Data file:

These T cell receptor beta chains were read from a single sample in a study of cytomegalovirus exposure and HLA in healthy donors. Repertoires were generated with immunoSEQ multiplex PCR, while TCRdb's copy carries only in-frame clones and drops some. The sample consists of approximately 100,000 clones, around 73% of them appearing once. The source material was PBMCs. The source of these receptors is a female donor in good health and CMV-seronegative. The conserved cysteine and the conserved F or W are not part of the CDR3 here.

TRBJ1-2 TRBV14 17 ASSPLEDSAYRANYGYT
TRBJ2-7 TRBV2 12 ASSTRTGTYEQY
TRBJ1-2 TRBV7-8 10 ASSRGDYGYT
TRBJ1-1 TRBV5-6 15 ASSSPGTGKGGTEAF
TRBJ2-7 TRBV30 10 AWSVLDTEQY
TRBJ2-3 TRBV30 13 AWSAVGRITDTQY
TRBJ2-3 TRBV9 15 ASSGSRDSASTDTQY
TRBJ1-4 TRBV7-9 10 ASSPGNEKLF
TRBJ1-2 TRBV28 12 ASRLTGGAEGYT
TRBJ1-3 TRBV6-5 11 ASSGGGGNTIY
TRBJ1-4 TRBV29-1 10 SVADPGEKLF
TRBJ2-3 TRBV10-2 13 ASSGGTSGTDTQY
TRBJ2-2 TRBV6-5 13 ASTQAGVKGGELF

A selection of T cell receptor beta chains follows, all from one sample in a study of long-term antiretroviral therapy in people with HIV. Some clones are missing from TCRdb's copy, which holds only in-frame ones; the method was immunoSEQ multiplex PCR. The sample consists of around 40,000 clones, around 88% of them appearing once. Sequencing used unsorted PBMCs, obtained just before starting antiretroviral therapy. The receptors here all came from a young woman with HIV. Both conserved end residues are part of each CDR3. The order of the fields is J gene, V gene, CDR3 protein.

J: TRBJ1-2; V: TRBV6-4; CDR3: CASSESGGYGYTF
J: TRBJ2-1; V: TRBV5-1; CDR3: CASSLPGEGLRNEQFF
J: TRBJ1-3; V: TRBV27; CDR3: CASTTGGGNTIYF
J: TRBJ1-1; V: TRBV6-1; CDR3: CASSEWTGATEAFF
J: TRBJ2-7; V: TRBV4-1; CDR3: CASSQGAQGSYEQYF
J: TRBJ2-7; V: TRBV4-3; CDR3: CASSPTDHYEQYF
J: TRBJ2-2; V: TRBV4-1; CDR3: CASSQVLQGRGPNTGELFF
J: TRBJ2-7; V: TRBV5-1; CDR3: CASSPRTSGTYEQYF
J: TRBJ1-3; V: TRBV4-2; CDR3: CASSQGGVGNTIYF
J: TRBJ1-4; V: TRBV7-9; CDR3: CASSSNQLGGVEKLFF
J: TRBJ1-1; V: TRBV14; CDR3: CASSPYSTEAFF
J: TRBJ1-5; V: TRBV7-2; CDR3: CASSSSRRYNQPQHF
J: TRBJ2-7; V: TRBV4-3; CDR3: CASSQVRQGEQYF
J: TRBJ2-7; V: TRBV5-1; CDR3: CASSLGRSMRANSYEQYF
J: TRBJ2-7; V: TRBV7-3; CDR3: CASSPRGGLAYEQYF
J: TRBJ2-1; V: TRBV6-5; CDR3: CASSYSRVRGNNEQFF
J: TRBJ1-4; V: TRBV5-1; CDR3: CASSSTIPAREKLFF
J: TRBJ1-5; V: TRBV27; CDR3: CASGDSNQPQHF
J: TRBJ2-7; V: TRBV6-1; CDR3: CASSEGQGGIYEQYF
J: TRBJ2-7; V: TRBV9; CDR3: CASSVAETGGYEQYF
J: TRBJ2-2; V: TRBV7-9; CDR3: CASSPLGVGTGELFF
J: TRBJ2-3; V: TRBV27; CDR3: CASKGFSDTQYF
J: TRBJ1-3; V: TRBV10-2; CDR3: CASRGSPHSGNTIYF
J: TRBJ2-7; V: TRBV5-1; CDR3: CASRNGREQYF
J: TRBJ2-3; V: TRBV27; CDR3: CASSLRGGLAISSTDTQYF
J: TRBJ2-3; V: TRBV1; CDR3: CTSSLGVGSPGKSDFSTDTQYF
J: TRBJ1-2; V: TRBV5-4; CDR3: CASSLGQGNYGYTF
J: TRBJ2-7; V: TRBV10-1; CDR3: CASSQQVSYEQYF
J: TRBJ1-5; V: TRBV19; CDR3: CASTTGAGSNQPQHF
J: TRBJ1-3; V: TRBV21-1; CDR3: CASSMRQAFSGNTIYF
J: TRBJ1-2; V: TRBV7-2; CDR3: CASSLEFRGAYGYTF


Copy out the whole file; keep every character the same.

These T cell receptor beta chains were read from a single sample in a study of cytomegalovirus exposure and HLA in healthy donors. Repertoires were generated with immunoSEQ multiplex PCR, while TCRdb's copy carries only in-frame clones and drops some. The sample consists of approximately 100,000 clones, around 73% of them appearing once. The source material was PBMCs. The source of these receptors is a female donor in good health and CMV-seronegative. The conserved cysteine and the conserved F or W are not part of the CDR3 here.

TRBJ1-2 TRBV14 17 ASSPLEDSAYRANYGYT
TRBJ2-7 TRBV2 12 ASSTRTGTYEQY
TRBJ1-2 TRBV7-8 10 ASSRGDYGYT
TRBJ1-1 TRBV5-6 15 ASSSPGTGKGGTEAF
TRBJ2-7 TRBV30 10 AWSVLDTEQY
TRBJ2-3 TRBV30 13 AWSAVGRITDTQY
TRBJ2-3 TRBV9 15 ASSGSRDSASTDTQY
TRBJ1-4 TRBV7-9 10 ASSPGNEKLF
TRBJ1-2 TRBV28 12 ASRLTGGAEGYT
TRBJ1-3 TRBV6-5 11 ASSGGGGNTIY
TRBJ1-4 TRBV29-1 10 SVADPGEKLF
TRBJ2-3 TRBV10-2 13 ASSGGTSGTDTQY
TRBJ2-2 TRBV6-5 13 ASTQAGVKGGELF

A selection of T cell receptor beta chains follows, all from one sample in a study of long-term antiretroviral therapy in people with HIV. Some clones are missing from TCRdb's copy, which holds only in-frame ones; the method was immunoSEQ multiplex PCR. The sample consists of around 40,000 clones, around 88% of them appearing once. Sequencing used unsorted PBMCs, obtained just before starting antiretroviral therapy. The receptors here all came from a young woman with HIV. Both conserved end residues are part of each CDR3. The order of the fields is J gene, V gene, CDR3 protein.

J: TRBJ1-2; V: TRBV6-4; CDR3: CASSESGGYGYTF
J: TRBJ2-1; V: TRBV5-1; CDR3: CASSLPGEGLRNEQFF
J: TRBJ1-3; V: TRBV27; CDR3: CASTTGGGNTIYF
J: TRBJ1-1; V: TRBV6-1; CDR3: CASSEWTGATEAFF
J: TRBJ2-7; V: TRBV4-1; CDR3: CASSQGAQGSYEQYF
J: TRBJ2-7; V: TRBV4-3; CDR3: CASSPTDHYEQYF
J: TRBJ2-2; V: TRBV4-1; CDR3: CASSQVLQGRGPNTGELFF
J: TRBJ2-7; V: TRBV5-1; CDR3: CASSPRTSGTYEQYF
J: TRBJ1-3; V: TRBV4-2; CDR3: CASSQGGVGNTIYF
J: TRBJ1-4; V: TRBV7-9; CDR3: CASSSNQLGGVEKLFF
J: TRBJ1-1; V: TRBV14; CDR3: CASSPYSTEAFF
J: TRBJ1-5; V: TRBV7-2; CDR3: CASSSSRRYNQPQHF
J: TRBJ2-7; V: TRBV4-3; CDR3: CASSQVRQGEQYF
J: TRBJ2-7; V: TRBV5-1; CDR3: CASSLGRSMRANSYEQYF
J: TRBJ2-7; V: TRBV7-3; CDR3: CASSPRGGLAYEQYF
J: TRBJ2-1; V: TRBV6-5; CDR3: CASSYSRVRGNNEQFF
J: TRBJ1-4; V: TRBV5-1; CDR3: CASSSTIPAREKLFF
J: TRBJ1-5; V: TRBV27; CDR3: CASGDSNQPQHF
J: TRBJ2-7; V: TRBV6-1; CDR3: CASSEGQGGIYEQYF
J: TRBJ2-7; V: TRBV9; CDR3: CASSVAETGGYEQYF
J: TRBJ2-2; V: TRBV7-9; CDR3: CASSPLGVGTGELFF
J: TRBJ2-3; V: TRBV27; CDR3: CASKGFSDTQYF
J: TRBJ1-3; V: TRBV10-2; CDR3: CASRGSPHSGNTIYF
J: TRBJ2-7; V: TRBV5-1; CDR3: CASRNGREQYF
J: TRBJ2-3; V: TRBV27; CDR3: CASSLRGGLAISSTDTQYF
J: TRBJ2-3; V: TRBV1; CDR3: CTSSLGVGSPGKSDFSTDTQYF
J: TRBJ1-2; V: TRBV5-4; CDR3: CASSLGQGNYGYTF
J: TRBJ2-7; V: TRBV10-1; CDR3: CASSQQVSYEQYF
J: TRBJ1-5; V: TRBV19; CDR3: CASTTGAGSNQPQHF
J: TRBJ1-3; V: TRBV21-1; CDR3: CASSMRQAFSGNTIYF
J: TRBJ1-2; V: TRBV7-2; CDR3: CASSLEFRGAYGYTF